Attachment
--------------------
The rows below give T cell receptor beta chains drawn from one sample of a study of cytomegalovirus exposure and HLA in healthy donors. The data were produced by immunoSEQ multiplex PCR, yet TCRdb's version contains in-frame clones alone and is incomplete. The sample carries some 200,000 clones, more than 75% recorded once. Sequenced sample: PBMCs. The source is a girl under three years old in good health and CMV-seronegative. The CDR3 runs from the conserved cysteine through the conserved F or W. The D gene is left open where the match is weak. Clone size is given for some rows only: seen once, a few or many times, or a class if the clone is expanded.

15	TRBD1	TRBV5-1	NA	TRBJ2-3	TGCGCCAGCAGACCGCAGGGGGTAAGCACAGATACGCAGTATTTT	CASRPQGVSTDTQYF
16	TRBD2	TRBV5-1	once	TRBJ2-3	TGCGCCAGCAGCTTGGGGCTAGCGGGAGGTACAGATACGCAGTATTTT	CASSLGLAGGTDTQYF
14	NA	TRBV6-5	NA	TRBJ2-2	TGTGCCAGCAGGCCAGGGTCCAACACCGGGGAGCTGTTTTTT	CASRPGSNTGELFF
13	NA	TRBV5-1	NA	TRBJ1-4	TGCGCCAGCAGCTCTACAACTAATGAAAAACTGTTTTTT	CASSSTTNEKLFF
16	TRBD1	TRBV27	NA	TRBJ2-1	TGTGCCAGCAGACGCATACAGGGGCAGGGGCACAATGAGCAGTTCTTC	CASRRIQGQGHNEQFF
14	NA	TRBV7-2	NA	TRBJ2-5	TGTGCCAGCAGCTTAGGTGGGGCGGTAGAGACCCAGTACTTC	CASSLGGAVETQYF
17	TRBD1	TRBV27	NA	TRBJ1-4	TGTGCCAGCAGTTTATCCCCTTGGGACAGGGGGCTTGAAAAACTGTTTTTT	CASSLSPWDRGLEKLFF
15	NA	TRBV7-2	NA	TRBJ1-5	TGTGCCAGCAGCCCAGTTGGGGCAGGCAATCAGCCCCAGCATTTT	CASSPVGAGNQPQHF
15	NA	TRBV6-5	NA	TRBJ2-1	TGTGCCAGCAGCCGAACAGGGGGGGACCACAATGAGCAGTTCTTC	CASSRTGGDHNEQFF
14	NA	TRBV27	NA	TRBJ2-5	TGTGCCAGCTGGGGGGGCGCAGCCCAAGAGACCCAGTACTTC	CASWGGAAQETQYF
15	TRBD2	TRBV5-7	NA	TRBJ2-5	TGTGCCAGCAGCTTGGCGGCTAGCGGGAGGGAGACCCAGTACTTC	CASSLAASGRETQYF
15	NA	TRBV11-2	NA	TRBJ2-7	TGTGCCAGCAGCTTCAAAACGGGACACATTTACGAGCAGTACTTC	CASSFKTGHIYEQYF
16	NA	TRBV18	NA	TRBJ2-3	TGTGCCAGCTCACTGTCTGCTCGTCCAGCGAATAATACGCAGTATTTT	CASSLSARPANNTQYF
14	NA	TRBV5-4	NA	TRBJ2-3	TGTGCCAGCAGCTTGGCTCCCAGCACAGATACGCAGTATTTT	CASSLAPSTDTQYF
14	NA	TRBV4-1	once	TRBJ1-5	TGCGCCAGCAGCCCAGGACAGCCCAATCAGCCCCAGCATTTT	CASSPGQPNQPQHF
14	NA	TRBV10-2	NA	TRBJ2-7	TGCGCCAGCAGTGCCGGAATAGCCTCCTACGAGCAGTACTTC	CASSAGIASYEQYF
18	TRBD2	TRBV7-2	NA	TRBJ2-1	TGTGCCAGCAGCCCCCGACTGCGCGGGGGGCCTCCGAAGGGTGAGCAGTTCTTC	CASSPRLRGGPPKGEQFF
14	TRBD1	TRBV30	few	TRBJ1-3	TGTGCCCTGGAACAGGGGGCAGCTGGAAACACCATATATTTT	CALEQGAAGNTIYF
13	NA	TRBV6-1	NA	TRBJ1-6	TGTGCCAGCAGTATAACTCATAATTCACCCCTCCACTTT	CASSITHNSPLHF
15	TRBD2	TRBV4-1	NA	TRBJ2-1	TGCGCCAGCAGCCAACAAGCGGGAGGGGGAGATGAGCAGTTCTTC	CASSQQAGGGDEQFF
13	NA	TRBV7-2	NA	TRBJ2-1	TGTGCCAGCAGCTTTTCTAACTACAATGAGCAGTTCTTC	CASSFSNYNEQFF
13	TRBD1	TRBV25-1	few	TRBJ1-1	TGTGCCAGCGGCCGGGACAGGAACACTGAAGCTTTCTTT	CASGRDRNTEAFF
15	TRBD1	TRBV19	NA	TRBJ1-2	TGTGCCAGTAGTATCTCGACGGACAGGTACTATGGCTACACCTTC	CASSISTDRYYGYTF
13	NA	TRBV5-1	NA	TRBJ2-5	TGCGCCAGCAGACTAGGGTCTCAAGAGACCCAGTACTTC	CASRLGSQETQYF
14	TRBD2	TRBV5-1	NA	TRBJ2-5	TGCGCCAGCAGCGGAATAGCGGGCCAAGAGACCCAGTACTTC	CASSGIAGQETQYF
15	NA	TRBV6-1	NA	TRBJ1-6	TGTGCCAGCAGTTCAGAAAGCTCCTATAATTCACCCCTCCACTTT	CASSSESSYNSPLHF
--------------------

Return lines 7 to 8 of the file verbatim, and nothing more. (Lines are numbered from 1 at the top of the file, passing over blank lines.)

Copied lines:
14	NA	TRBV7-2	NA	TRBJ2-5	TGTGCCAGCAGCTTAGGTGGGGCGGTAGAGACCCAGTACTTC	CASSLGGAVETQYF
17	TRBD1	TRBV27	NA	TRBJ1-4	TGTGCCAGCAGTTTATCCCCTTGGGACAGGGGGCTTGAAAAACTGTTTTTT	CASSLSPWDRGLEKLFF